Part of the suprise in my package from Duck, Duck Soup was a new book. What a treat! I love the smell of new books. I just love new books. Anyway, I have to talk about this book. It is called The Kindness of Strangers. It is a book of essays on, you guessed it, the kindness of strangers specifically while traveling. Being a Navy wife, I have done my fair share of traveling. Since I am reading and enjoying this book, I feel compelled to share my own story of the kindness of a stranger.

In 1995, my husband was transferred to Singapore. For reasons beyond my control, I was not going to be able to transfer with him. He had waited as long as he could, but he had to leave. I was still stuck in the States waiting on passports (which the lovely PSD worker managed to lose, but I didn’t know it yet) and other government nonsense. So my brand new baby and I waited here for all of our paperwork to come through. Six weeks later, I am boarding an airplane to Japan. The flight was 10 hours from Seattle to Japan. I would change planes in Japan and fly another 7 hours to Singapore. The magnitude of this flight did not hit me while I was boarding the plane. I was too busy juggling my baby and saying good-bye to my family. It was 3 hours into the flight when I realized that this was going to be one heck of a ride. I was sitting next to a man who was obviously very uncomfortable with the fact that there was a very young baby in his row. I spent a lot of time standing in the back of the plane chatting with other passengers. Going to the bathroom in a plane with a 4 month old baby was probably one of the most challenging things I had ever done to that date. The flight was uneventful. I arrived in Japan on time and managed to find my gate in Tokyo. How I did that I have no idea. I barely remember it. I was a zombie at this point and I still had another 7 hours on a plane.

I had to check in at the gate. I remember standing in line dazed and smiling while several people peeked at my baby. I didn’t know it then, but this was going to happen a lot the next 3 years. I stood there in line thinking that my arms were going to fall off. I had my carry-on, a large baby bag, a car seat, and of course, my handsome baby. Next thing I know there is a woman standing next to me and taking my things out of my hands. I look at her confused, but I don’t argue with her. We stood in line together, but we didn’t talk much. She asked me if I was visiting Singapore, but I told her that I would be living there. She smiled and told me that I was going to like it. That was about the extent of our conversation. Finally, we board the plane. She helps me settle in and  disappears to the back of the plane.

Sleep. I need sleep. That was pretty much all I was thinking about. This time I am sitting next to an older Chinese man that has made it even more obvious than my previous row mate that he is not happy to be sitting next to a baby. Well, at this point I didn’t care much what he was thinking which was out of character for me at the time. (He did end up telling me what I good baby I had at the end of the flight. Not that it matters.)  The flight attendants on this flight were very friendly. The oooh’ed and aahhh’ed over my baby. After the plane was in the air, one of attendants came to me and asked if she could hold my baby. Please. Hold him. She disappeared for a good half hour. I think my guy may have served beverages with them. I rested.  I didn’t worry about him. We were up in the air. Where were they going to go? That flight was also uneventful. We landed and immediately everyone was out of their seats grabbing for their things. I am sure you have seen it before. The crush. The pushing and shoving that comes with everyone trying to get all their things out of the overhead bins at the same time. But, there she was. The woman who had helped me earlier. How she managed to get next to my seat still makes me wonder, but I didn’t ask. She reached for my things and I handed them to her. She carried her things and my things. We walked together to customs. She was Singaporean so she made it through quickly. I had to go through immigration which took much longer, but she patiently waited for me. She took me to the baggage claim where my husband was waiting for me. She handed him my things, rubbed the top of my baby’s head and walked off before I could even get a thank you off to her. I remember kind of shouting a thank you and she waved.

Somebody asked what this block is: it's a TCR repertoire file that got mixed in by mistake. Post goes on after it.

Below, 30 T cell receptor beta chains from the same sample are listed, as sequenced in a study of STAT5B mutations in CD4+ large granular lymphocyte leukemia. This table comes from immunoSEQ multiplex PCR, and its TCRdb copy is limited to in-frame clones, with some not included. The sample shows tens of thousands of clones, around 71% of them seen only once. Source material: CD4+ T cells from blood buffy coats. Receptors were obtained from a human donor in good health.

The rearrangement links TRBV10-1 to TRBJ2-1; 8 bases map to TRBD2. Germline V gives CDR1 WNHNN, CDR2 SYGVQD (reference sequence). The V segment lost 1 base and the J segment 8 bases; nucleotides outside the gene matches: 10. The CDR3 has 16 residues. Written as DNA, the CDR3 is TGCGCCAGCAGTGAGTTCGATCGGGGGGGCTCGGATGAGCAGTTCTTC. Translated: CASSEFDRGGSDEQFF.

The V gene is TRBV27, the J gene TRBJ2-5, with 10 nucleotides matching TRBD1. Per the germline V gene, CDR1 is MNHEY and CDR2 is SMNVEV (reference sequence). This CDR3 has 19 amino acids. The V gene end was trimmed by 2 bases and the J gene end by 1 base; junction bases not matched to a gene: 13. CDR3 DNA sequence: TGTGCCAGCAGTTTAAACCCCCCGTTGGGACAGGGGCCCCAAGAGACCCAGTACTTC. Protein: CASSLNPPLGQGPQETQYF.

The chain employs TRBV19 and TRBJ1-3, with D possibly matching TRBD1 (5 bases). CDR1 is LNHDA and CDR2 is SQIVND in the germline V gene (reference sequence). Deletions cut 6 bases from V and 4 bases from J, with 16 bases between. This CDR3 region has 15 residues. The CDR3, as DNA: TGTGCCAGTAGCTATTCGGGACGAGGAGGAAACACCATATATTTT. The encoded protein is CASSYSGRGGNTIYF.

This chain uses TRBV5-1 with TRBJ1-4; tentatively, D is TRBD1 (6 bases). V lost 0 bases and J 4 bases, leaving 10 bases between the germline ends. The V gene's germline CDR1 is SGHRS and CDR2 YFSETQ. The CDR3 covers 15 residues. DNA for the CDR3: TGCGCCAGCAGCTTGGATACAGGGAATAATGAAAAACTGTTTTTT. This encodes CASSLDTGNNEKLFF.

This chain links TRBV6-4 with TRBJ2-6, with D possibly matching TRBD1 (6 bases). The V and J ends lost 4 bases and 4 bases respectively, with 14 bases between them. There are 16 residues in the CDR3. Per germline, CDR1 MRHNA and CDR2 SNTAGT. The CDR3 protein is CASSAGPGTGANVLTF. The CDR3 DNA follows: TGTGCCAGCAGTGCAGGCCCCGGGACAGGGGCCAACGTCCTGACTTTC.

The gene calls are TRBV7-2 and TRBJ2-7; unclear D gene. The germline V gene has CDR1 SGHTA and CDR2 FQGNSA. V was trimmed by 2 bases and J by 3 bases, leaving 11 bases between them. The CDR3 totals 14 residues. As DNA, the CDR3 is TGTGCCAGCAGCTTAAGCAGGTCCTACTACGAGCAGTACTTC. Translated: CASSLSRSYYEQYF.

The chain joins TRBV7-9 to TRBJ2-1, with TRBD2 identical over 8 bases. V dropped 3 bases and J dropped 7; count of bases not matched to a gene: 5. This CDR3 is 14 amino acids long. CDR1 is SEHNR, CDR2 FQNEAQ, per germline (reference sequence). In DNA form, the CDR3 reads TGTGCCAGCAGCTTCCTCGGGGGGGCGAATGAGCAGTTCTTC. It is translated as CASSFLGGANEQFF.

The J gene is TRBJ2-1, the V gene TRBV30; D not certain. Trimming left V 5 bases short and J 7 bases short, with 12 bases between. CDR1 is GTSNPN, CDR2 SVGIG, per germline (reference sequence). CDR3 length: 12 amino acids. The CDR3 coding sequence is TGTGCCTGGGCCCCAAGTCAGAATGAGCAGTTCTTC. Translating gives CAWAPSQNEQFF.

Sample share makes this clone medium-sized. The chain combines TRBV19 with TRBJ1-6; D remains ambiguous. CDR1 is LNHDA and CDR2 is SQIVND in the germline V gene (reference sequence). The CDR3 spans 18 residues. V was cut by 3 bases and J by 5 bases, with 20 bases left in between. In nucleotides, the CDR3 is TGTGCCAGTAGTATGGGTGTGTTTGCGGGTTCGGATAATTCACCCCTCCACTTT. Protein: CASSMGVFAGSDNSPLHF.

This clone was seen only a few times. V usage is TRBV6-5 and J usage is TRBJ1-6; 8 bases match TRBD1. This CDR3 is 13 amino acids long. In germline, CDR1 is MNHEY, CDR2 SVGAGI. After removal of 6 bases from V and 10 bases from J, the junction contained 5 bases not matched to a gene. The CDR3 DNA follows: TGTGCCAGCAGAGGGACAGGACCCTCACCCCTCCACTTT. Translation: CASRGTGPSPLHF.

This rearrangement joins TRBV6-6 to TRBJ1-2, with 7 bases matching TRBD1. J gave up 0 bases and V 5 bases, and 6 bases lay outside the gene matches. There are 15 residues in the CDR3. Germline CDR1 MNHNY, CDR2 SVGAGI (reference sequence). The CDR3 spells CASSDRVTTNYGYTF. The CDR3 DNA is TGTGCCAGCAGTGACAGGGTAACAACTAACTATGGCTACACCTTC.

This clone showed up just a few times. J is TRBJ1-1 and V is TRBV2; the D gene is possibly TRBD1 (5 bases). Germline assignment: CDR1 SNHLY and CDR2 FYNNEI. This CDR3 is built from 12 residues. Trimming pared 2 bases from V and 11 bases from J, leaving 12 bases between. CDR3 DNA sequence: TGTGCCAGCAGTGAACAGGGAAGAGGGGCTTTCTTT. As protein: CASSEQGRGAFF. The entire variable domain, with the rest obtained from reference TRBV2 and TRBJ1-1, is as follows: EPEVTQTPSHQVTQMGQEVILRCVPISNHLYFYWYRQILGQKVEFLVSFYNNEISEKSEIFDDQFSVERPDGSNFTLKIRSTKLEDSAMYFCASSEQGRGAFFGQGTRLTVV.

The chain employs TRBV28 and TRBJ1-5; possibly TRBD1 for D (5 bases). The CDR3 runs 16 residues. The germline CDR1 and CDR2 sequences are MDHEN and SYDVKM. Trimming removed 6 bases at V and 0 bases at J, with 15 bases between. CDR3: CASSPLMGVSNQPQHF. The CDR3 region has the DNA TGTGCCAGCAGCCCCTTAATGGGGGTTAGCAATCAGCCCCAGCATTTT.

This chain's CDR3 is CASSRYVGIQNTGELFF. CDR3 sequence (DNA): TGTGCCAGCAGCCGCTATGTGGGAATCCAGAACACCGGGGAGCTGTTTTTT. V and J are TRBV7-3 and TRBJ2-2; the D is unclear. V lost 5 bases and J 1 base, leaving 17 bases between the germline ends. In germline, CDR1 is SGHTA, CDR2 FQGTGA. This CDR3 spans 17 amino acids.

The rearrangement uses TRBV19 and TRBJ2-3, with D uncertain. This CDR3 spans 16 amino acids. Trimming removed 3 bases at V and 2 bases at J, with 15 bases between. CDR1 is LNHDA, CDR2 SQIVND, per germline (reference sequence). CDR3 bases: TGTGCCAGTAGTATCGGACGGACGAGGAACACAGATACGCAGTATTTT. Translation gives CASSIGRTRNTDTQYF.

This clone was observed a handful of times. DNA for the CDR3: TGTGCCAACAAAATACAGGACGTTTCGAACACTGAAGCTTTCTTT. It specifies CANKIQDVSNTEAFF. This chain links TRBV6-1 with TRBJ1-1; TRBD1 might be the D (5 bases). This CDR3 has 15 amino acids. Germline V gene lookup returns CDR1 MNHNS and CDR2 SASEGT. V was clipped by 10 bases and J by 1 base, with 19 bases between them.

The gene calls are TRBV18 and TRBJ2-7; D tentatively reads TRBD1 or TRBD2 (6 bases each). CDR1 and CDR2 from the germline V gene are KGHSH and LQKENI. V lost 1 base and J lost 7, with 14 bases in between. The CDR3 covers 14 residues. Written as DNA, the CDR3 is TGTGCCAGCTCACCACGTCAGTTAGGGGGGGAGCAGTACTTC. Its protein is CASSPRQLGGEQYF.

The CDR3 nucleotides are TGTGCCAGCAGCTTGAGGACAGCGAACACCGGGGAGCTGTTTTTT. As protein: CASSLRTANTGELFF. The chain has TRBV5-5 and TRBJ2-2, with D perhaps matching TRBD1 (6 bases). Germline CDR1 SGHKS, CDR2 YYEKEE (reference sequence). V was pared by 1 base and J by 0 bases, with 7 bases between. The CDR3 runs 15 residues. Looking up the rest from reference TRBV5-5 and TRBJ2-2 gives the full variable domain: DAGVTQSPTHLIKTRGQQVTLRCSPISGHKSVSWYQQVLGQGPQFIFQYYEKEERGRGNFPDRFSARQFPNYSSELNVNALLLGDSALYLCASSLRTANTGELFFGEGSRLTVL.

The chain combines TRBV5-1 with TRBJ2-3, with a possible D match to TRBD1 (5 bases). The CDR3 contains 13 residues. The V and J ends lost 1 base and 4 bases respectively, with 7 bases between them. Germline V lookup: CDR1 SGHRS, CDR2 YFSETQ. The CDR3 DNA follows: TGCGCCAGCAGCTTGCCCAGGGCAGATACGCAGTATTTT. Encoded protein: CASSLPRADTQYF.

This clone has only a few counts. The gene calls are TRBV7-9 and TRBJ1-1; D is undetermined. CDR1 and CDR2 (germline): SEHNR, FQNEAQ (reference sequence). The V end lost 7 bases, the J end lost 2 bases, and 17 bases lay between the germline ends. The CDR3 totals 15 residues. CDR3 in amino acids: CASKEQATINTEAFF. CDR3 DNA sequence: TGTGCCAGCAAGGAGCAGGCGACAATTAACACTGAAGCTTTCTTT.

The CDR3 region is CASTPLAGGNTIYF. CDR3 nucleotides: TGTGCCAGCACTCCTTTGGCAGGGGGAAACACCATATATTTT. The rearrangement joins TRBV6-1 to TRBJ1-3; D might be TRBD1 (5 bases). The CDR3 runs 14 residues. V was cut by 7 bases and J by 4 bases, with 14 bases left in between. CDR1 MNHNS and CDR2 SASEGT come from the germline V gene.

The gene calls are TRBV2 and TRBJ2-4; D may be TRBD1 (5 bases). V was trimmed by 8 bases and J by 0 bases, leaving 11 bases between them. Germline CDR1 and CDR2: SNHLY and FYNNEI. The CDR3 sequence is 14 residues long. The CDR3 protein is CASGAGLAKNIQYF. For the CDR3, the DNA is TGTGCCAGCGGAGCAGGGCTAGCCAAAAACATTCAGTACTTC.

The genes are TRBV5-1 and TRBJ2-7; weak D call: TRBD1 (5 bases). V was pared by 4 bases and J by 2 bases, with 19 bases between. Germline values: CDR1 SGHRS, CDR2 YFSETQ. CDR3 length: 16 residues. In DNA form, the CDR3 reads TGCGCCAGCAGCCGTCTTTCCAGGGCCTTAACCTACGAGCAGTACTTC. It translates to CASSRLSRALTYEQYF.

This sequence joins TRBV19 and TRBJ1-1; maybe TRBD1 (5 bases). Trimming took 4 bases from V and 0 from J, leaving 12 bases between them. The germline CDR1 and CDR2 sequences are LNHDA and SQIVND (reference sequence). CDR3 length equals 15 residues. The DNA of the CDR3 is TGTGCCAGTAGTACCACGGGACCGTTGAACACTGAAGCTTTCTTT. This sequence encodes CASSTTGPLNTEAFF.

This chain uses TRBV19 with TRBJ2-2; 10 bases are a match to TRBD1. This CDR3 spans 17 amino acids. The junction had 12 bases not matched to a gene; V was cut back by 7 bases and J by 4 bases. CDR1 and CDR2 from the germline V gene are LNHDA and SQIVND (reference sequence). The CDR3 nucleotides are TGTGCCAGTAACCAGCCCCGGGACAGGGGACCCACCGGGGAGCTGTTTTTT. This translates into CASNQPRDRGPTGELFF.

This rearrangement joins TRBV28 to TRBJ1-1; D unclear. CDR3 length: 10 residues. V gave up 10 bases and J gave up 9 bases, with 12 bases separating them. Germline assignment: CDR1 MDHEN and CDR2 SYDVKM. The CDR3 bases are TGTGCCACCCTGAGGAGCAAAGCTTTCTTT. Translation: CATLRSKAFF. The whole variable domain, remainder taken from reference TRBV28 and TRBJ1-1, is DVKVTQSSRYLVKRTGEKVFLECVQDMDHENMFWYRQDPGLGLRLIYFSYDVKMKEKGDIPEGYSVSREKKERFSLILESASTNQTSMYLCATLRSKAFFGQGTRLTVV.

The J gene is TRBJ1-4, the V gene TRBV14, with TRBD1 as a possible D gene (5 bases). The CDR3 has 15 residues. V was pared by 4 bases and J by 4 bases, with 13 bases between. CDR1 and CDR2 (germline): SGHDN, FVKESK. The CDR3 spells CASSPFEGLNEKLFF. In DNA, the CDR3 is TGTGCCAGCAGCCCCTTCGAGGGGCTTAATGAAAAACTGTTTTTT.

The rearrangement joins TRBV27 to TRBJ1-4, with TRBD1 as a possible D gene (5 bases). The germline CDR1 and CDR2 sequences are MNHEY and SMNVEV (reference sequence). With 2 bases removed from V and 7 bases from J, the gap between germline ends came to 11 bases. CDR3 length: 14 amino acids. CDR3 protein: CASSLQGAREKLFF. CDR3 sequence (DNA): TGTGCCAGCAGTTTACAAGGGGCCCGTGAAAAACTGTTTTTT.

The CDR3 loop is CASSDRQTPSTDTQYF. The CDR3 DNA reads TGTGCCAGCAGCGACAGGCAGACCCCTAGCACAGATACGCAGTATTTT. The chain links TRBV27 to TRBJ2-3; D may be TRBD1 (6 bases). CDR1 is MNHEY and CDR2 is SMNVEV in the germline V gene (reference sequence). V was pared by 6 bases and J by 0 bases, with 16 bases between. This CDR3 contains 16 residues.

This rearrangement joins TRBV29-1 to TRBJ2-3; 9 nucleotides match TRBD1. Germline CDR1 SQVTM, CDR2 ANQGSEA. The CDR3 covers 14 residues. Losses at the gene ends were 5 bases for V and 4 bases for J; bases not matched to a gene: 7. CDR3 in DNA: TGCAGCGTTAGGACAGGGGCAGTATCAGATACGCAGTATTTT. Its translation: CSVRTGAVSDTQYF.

I will never forget this woman. I have no idea how the trip would have turned out had she not been there. It seems so little, but she helped me so much. Just the simple act of carrying my bags has earned my unending gratitude. I still think about her when I fly.  I would come to learn that many of the Singaporean people are like she was, but she is the one that I will always remember.